Basic Principles Of Tube Expanding

Tube Expanding is based on engineering principles, involving elasticity and plasticity, to compress the OD of the tube against a fixed container, such as rolling tubes into tube sheets, drums, ferrules or flanges. To assure a proper tube joint, the tube wall must be reduced by a predetermined percentage. The following chart can be used for determining the correct tube wall reduction.

Determining Proper Wall Reduction

Tube Test Number 1 2 3 4 5 6
A Tube Sheet Hole Size 0.757
B Tube Outside Diameter 0.750
C Clearance (A – B) 0.007
D Tube Inside Diameter 0.620
E Tube Inside Diameter
When Metal-To-Metal Contact Is Reached (D + C)
F Tube Inside Diameter After Rolling 0.636
G Actual Amount of Roll on Diameter (F – E) 0.009
Tube Expanding

This chart shows a typical 3/4” – 16 gauge tube. Before rolling this tube you would find the proper rolling dimension as shown.

A. Determine the tube hole size.

B. Determine the tube outside diameter.

C. Subtract the tube outside diameter from the tube hole dimension.

D. Using a tube hole gauge, determine the inside diameter of the tube before rolling.

E. Add the dimension found in “D” to the clearance between the tube OD and the tube hole to get the tube’s inside diameter at metal to metal contact.

F. Roll the tube to what you feel is a good tube joint and check the I.D. of the tube with a tube gauge.

G. Subtract “E” from the rolled diameter to determine the actual amount of expansion (tube wall reduction) on the inside diameter of your tube. This can be converted to a % of wall reduction by dividing the actual wall thickness (“B minus D”) 0.130″ into the amount of roll 0.009.

H. This can be converted to a % of wall reduction by dividing the actual wall thickness (“B minus “D”) .130″ into the amount of roll .009 as shown in “G” above.

You can use this chart to your advantage by predetermining both the percent of wall reduction required and the actual inside diameter, which should be rolled. After the completion of “E” you realize any additional increase of the inside diameter of the tube will result in actual wall reduction. Since the amount of wall reduction greatly determines the quality of the tube joint, you should arrive at the percent required for your application prior to tube rolling.

By subtracting the tube inside diameter “D” from “B”, you determine actual wall thickness. This example would therefore be .130″. If you then take the 7% wall reduction times the wall thickness, you arrive at .0091″. Adding .0091″ (“G”) to .627″ (“F”) we get “F” the inside diameter of the tube after rolling (.636″).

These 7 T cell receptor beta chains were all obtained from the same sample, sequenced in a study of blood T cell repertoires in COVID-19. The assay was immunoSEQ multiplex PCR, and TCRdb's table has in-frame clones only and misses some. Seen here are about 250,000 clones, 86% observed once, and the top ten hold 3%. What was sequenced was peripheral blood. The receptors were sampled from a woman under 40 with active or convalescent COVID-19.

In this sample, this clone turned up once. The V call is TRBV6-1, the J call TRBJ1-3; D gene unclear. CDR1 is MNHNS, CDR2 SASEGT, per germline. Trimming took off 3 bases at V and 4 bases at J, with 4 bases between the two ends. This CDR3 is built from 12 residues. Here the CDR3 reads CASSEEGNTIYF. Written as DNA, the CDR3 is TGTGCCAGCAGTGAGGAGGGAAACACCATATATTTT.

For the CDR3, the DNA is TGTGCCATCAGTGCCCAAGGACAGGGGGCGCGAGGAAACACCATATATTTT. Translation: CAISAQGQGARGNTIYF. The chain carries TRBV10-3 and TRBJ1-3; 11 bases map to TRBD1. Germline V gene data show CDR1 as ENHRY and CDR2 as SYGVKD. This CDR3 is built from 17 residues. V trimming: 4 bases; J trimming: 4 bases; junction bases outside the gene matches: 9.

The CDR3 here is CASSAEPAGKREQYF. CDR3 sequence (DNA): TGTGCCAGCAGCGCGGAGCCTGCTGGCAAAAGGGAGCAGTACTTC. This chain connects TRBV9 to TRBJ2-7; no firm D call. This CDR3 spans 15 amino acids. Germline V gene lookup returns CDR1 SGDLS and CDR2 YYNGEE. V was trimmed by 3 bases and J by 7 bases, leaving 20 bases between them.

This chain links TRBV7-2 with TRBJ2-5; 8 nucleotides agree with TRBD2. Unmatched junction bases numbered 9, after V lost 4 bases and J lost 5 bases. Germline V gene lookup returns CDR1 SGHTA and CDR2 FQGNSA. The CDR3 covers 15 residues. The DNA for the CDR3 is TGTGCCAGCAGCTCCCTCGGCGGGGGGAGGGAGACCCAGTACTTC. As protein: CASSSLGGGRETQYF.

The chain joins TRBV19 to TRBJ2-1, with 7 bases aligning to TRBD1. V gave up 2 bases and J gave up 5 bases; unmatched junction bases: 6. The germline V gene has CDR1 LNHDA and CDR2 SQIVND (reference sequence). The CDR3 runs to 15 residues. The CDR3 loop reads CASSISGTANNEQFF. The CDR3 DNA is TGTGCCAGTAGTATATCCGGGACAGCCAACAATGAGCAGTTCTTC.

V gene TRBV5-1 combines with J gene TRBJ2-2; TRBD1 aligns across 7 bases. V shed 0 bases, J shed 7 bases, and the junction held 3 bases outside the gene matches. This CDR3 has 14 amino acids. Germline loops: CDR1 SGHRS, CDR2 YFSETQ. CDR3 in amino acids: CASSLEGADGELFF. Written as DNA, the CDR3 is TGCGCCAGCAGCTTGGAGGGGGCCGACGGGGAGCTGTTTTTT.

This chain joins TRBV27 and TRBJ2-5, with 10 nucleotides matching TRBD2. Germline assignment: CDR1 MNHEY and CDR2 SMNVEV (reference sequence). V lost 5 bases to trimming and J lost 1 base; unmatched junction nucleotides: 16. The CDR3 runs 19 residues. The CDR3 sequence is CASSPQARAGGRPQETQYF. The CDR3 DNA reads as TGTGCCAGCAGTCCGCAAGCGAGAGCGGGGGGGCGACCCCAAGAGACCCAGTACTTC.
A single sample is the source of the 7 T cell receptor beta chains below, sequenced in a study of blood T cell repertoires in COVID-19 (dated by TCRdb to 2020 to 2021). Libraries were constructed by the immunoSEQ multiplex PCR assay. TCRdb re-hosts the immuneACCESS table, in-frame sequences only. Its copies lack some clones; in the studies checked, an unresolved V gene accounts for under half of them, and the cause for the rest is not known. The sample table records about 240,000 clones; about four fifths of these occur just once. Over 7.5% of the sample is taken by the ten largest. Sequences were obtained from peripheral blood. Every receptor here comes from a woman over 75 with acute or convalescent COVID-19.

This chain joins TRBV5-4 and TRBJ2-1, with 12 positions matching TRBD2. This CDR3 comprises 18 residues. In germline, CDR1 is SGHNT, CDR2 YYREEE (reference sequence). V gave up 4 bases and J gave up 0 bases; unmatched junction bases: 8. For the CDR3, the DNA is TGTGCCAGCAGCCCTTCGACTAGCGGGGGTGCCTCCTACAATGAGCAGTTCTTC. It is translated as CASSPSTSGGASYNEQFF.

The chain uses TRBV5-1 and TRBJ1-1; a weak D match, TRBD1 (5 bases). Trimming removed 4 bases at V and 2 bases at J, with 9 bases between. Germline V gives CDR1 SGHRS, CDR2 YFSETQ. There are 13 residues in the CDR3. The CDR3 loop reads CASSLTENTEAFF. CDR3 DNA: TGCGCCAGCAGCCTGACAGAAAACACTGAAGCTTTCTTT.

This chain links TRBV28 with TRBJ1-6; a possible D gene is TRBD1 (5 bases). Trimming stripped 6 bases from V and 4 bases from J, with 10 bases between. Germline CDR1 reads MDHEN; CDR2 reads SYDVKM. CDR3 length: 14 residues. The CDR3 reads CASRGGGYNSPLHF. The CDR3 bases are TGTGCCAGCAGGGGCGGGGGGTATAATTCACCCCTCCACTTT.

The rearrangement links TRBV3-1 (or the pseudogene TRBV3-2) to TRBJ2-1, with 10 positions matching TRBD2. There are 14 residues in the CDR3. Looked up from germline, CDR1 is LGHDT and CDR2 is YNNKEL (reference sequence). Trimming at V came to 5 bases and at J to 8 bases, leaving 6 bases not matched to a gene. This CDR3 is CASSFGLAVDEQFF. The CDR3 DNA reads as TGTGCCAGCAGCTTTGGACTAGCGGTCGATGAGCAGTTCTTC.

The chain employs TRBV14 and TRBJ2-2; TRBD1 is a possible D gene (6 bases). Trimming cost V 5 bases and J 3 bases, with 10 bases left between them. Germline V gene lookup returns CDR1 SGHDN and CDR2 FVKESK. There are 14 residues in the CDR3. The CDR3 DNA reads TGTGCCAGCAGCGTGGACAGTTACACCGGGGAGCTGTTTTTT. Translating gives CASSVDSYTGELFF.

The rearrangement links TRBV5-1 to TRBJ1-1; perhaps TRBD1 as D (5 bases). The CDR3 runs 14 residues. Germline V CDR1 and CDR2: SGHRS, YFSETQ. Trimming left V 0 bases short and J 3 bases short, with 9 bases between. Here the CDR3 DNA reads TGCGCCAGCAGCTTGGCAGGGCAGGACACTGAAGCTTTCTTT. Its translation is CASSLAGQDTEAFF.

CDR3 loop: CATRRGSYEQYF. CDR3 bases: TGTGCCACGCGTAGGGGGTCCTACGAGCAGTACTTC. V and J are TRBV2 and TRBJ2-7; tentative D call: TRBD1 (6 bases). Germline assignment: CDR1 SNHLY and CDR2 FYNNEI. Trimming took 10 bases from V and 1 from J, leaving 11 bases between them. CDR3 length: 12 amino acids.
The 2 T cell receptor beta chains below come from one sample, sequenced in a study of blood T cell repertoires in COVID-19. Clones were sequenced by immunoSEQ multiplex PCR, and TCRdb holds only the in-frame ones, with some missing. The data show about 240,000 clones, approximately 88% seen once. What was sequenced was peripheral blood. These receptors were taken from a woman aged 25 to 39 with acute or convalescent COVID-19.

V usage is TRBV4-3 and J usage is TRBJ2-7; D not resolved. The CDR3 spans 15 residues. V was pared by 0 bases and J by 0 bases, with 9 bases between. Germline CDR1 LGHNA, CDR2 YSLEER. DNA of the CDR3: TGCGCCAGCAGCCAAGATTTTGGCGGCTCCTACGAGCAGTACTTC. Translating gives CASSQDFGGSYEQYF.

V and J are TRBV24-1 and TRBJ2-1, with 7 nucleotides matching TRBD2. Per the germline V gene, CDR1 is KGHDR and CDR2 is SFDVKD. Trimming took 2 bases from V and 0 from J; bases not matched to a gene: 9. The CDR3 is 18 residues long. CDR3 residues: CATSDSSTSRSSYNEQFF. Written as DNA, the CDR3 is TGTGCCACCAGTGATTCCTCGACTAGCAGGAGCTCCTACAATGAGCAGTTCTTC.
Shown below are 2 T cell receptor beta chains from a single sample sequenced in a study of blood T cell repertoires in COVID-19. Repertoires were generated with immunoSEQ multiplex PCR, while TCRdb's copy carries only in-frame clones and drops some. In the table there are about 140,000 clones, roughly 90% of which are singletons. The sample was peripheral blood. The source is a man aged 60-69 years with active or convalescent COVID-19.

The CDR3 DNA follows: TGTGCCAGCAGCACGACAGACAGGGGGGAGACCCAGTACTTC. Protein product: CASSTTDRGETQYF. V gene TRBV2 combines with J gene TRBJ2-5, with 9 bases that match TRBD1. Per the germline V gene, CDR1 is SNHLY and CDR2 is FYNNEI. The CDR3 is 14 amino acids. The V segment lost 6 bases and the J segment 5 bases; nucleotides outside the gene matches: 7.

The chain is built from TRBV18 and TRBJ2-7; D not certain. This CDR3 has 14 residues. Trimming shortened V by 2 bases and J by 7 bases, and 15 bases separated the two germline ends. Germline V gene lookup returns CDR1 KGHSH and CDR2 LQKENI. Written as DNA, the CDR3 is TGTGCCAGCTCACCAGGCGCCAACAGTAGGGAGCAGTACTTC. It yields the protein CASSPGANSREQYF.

This technique is an excellent way to set torque rolling devices. Once you have arrived at the rolled dimension for four or five tubes, you can roll them and very simply determine if more or less wall reduction is required. Knowing how to determine wall reduction is important; however, it is equally important to know the characteristics of the popular tubing materials. We should know the proper wall reduction, which would apply to each metal. A simple rule of thumb is the harder the material; the less wall reduction is required to obtain a tube joint.

Lubrication is critical in rolling a consistently tight tube joint. Tube expanding creates a great deal of heat and friction, so it is important to use the proper lubrication to obtain good tool life and consistent expansions.

The following are guidelines that have been used in the industry throughout the years. These are in no way recommendations for all heat transfer equipment. These suggestions are offered as a general practices. You should always consult the manufacturer of the heat transfer vessel for specific information before undertaking any maintenance procedures.

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Materials, Tube Leaks, & Pre-Expansion Steps
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Expanding Water Tube Boilers
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Expanding Fire Tube Boilers
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Expanding Tubes In Heat Exchangers